Según Agência Nacional de Vigilância Sanitária (ANVISA), este evento ( alerta de seguridad ) involucró a un dispositivo médico en Brazil que fue producido por N/A.

¿Qué es esto?

Las alertas proporcionan información importante y recomendaciones sobre los productos. Aunque se haya emitido una alerta, esto no significa necesariamente que el producto se considera peligroso. Las alertas de seguridad, dirigidas a trabajadores de la salud y a usuarios, pueden incluir retiro de equipos. Pueden ser escritas por los fabricantes, pero también por funcionarios del área de salud.

Más información acerca de la data acá
  • Tipo de evento
    Safety alert
  • ID del evento
  • Fecha
  • País del evento
  • Fuente del evento
  • URL de la fuente del evento
  • Notas / Alertas
    Brazilian data is current through June 2018. All of the data comes from Anvisa, except for the categories Manufacturer Parent Company and Product Classification.
    The Parent Company and the Product Classification were added by ICIJ.
    The parent company information is based on 2017 public records. The device classification information comes from FDA’s Product Classification by Review Panel, based on matches of data from the U.S. and Brazil.
  • Notas adicionales en la data
    Reactive ribbons based on the enzyme Pyrroloquinone Dehydrogenase Pyrroloquinone Quinone (GDH-PQQ) may lead to false high glucose concentration results in blood samples containing certain sugars other than glucose (maltose, xylose or galactose, for example), given low selectivity for glucose. Mutant variations of GDH-PQQ (mut. Q-GDH) may also undergo galactose interference, which may lead to falsely elevated glucose results in the same way. False high glucose results may lead to an incorrect diagnosis of hyperglycaemia and, sequentially, inappropriate dosing / administration of insulin to the patient, leading to hypoglycemia, coma, or death. False high glucose results can also mask true hypoglycemia. Galactosemia is a metabolic deficiency that causes an increased concentration of galactose in the blood. There is no conclusive study on the frequency of galactosemia in Brazil as a whole; however, a pilot study conducted in the state of São Paulo with 59,953 newborns (10% of all live births in 2006) has identified an incidence of galactosemia of around 1: 20,000 newborns. According to references cited in this study, estimates of the frequency of galactosemia in the world are variable - between 1: 100,000 (Asia) and 1: 14,000 (South Africa). The use of reagent tapes based on GDH-PQQ, or mut Q-GDH, on blood samples from patients with galactosemia may lead to misdiagnosis of high glucose and consequent serious adverse events resulting from inappropriate insulin administration. The risk of serious adverse events may be even greater in the case of neonates with galactosemia, due to the low communication capacity of these patients. In addition, newborns are not routinely tested for galactosemia soon after birth - the test for this alert supplements earlier warning information regarding GDH-PQQ technology, published in 2009: Technovigilance Alert # 992, available at http: //;=992. Other important references: See field SOURCE of this alert. [ALERT UPDATED ON 07/09/2015]. [ALERT UPDATED ON 08/17/2015]. [ALERT UPDATED ON 08/26/2015].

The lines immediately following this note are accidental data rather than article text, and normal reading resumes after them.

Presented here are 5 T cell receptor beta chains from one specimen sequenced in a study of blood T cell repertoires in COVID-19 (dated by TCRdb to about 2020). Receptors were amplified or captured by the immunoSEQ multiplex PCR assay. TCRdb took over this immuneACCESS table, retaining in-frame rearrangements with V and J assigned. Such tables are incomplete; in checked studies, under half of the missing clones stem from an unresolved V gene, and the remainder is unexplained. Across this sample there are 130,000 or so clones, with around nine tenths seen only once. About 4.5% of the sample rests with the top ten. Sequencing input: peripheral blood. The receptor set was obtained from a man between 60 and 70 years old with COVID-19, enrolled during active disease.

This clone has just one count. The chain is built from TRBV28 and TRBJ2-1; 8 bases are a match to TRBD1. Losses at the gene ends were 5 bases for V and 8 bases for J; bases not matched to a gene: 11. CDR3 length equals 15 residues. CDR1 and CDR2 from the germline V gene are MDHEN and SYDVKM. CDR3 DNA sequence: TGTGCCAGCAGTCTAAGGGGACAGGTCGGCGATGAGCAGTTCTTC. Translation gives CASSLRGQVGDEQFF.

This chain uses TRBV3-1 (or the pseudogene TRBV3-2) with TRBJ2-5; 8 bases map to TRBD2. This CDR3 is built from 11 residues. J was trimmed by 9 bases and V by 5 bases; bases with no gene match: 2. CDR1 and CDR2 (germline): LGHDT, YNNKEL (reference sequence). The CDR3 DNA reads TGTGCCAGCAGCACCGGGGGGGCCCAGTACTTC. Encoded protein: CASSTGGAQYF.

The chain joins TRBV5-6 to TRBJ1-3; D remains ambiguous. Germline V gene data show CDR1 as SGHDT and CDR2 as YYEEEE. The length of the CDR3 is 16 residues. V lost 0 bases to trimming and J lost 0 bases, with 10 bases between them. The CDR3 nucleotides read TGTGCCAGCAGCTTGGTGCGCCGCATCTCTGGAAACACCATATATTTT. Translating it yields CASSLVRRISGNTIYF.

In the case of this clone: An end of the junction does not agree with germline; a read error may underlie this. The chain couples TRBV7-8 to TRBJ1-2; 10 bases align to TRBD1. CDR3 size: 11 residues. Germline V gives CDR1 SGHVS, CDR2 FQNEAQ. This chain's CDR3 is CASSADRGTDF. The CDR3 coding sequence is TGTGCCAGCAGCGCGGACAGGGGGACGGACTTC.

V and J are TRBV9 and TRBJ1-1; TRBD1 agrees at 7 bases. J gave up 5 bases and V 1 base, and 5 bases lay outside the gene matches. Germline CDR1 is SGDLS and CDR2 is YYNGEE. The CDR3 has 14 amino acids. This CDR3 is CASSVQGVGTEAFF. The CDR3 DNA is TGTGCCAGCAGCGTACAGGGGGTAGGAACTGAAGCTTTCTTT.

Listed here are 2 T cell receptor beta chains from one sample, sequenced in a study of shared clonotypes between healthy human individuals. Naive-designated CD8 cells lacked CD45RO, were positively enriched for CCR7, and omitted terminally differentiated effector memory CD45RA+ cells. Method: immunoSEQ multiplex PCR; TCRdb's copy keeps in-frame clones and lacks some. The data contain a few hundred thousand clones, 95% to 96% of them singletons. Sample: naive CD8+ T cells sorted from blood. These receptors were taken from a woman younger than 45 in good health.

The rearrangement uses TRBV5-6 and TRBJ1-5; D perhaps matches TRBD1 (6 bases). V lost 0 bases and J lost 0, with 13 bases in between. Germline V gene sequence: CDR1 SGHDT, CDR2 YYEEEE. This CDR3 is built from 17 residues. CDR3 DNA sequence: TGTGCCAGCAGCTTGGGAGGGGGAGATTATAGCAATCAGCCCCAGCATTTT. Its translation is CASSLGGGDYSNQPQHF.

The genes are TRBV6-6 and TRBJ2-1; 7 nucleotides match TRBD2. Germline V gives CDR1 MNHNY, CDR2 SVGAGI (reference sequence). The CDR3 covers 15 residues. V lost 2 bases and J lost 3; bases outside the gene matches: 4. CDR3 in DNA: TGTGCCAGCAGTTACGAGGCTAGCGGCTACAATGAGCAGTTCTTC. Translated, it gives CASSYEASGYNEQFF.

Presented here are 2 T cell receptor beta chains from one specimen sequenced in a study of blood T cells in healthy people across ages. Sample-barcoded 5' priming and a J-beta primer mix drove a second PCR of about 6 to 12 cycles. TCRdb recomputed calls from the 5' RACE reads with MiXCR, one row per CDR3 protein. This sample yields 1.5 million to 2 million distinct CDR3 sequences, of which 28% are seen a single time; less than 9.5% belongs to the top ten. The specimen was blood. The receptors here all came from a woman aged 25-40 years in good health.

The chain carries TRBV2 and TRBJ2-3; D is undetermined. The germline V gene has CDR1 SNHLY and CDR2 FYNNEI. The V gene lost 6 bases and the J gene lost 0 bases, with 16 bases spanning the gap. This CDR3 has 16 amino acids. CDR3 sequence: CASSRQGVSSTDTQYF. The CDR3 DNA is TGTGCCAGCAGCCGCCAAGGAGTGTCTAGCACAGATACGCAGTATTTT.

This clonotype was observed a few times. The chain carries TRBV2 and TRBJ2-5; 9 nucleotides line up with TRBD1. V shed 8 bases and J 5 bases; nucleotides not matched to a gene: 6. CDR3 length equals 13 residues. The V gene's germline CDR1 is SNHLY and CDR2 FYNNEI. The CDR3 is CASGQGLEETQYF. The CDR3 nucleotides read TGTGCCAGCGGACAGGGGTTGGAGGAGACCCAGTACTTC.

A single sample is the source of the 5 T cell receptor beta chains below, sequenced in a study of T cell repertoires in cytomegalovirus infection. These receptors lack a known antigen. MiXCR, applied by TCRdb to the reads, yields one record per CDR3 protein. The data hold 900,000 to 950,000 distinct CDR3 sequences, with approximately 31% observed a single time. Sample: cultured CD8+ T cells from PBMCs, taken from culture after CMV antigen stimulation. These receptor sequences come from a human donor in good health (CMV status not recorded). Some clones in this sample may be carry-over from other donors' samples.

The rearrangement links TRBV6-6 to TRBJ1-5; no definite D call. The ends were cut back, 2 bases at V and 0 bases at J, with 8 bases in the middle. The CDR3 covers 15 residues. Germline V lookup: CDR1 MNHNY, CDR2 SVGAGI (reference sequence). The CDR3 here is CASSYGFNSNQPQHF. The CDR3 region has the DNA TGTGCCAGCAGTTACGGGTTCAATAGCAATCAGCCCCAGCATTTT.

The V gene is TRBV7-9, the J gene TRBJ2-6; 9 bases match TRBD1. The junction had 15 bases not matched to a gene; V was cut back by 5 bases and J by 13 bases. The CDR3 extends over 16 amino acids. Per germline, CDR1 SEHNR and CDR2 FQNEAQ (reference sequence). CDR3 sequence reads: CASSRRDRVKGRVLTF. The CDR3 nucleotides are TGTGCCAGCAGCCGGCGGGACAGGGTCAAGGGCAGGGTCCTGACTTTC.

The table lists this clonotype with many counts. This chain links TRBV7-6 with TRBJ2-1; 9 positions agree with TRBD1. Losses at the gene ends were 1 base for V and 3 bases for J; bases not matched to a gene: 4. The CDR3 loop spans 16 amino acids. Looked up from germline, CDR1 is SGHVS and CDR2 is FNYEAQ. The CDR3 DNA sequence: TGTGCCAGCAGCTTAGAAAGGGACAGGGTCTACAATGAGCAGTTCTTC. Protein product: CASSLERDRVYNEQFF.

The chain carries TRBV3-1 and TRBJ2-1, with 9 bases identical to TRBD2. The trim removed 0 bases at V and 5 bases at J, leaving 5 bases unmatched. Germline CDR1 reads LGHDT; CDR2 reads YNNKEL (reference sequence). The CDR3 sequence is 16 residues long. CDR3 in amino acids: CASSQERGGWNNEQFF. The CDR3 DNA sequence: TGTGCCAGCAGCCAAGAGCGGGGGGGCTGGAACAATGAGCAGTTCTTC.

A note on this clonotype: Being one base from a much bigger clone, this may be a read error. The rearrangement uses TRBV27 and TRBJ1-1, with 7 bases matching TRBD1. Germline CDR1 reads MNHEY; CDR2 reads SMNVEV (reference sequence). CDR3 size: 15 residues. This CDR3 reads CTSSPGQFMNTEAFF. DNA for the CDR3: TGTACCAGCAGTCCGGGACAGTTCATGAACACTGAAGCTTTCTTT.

• Causa
    The use of reagent strips based on gdh-pqq or mut. q-gdh may lead to falsely elevated glucose results in blood samples containing excess galactose, which poses a risk for patients with galactosemia (increased galactose in the blood, usually caused by a metabolic deficiency). this situation is more critical for neonates due to the limited communication capacity of these patients, and since the test for the detection of galactosemia is not a standardized test in health facilities.
  • Acción
    Recommendations to users and patients: (1) The use of reagent tapes based on GDH-PQQ technology, or mut. Q-GDH (variation of GDH-PQQ) in blood samples from patients with galactosemia may lead to misinterpretations of high glucose and inappropriate insulin administration; (2) Try to familiarize yourself with the reagent tapes you use, seeking to identify the technology used. Use the instructions for use of the product as a first reference; (3) Do not use reagent tapes based on GDH-PQQ or mut. Q-GDH in patients with galactosemia. These reagent tapes should also not be used in neonates with suspected galactosemia - alternative methods of glycemia should be used in these cases; (4) If in doubt, contact the manufacturer of the product or seek advice from your doctor; (5) Refer to Technovigilance alert # 992 for other risk situations involving reagent tapes based on GDH-PQQ technology and its interference with maltose; (6) When using products based on other blood glucose measurement technologies, make sure these products are indicated for use in newborns (refer to the user / operator's manual) and additionally take into account interferents that affect such technologies. which can also lead to false results of blood glucose concentration; (7). This is a safety alert aimed at highlighting the risk of using the product in a patient-specific clinical condition (galactosemia). The intention is that the information be used to optimize the risk management of the product in health services. That is, the Alert does not define the collection and does not prohibit the use of products based on such technologies, but rather informs specific risk situations that must be evaluated and managed by those who prescribe and use such reagent tapes.


  • Source